COVID Status Report

Over 22,400 cases yesterday. It looks like regions are now looking at opening up more facilities specifically for COVID patients, as has now happened in Tiumen. That’s notable given a prosecutor in Chelyabinsk found that an October order issued by the regional Ministry of Health directing first responders dealing with emergency calls not to help certain categories of patients. Regional governments can’t ration care that way, even if the center wants to force their hand by continuing to be utterly useless during the current wave.

This graph just sets GDP growth figures against infections per day. It’s clear from the underlying trend that slightly higher commodity prices have spared the worst, but it may tick down again as the infection continues to spread.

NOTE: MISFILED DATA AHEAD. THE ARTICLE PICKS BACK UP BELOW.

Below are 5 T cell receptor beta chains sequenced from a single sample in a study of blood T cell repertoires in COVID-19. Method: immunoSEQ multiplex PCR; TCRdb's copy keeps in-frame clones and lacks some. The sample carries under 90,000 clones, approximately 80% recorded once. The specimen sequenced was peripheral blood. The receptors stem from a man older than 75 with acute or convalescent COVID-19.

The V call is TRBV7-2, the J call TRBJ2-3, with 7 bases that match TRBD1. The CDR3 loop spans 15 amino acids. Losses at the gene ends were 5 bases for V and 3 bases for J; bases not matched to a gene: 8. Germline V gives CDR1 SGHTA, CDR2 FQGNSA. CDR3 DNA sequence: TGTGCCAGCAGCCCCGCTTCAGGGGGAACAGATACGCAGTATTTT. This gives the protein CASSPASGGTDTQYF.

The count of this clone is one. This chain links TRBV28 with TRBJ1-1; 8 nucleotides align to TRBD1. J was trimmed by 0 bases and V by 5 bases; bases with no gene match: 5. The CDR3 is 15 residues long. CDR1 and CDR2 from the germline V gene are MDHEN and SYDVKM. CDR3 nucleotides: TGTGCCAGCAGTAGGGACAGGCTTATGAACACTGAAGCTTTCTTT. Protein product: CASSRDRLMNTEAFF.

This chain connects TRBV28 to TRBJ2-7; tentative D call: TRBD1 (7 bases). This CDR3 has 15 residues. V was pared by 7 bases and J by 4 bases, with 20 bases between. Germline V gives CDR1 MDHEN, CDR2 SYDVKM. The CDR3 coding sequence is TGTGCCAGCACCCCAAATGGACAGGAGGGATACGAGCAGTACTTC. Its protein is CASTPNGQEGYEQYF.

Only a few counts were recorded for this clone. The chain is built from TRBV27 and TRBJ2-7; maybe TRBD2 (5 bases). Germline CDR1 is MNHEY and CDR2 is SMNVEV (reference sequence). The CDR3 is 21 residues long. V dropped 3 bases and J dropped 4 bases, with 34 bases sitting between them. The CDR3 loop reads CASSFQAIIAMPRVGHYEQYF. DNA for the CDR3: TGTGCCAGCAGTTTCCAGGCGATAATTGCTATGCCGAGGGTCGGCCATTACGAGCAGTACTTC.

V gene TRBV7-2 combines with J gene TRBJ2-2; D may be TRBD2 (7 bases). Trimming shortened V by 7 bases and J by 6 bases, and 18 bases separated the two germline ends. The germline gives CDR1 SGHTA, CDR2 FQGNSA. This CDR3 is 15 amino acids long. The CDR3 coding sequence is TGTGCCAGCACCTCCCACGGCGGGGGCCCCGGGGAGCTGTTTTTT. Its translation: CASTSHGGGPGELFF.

Oil Bulls on Parade

It’s sad to say that some people just never seem to learn:

I’m not going to look like that. For one, I have decent reflexes. For another, a permanent oil demand drop doesn’t necessarily have to be evenly distributed, can actually lag a few years in the data depending on what metrics you use, and also isn’t best reflected by India. This is the type of hot take people at the Motley Fool or the worst contributors for Forbes love to run with because it feels self-evident and comforting to know that they’ve gone long for the right reasons, yet have little interest in what’s happening to the superstructure of the global economy shaping the present and future of oil demand.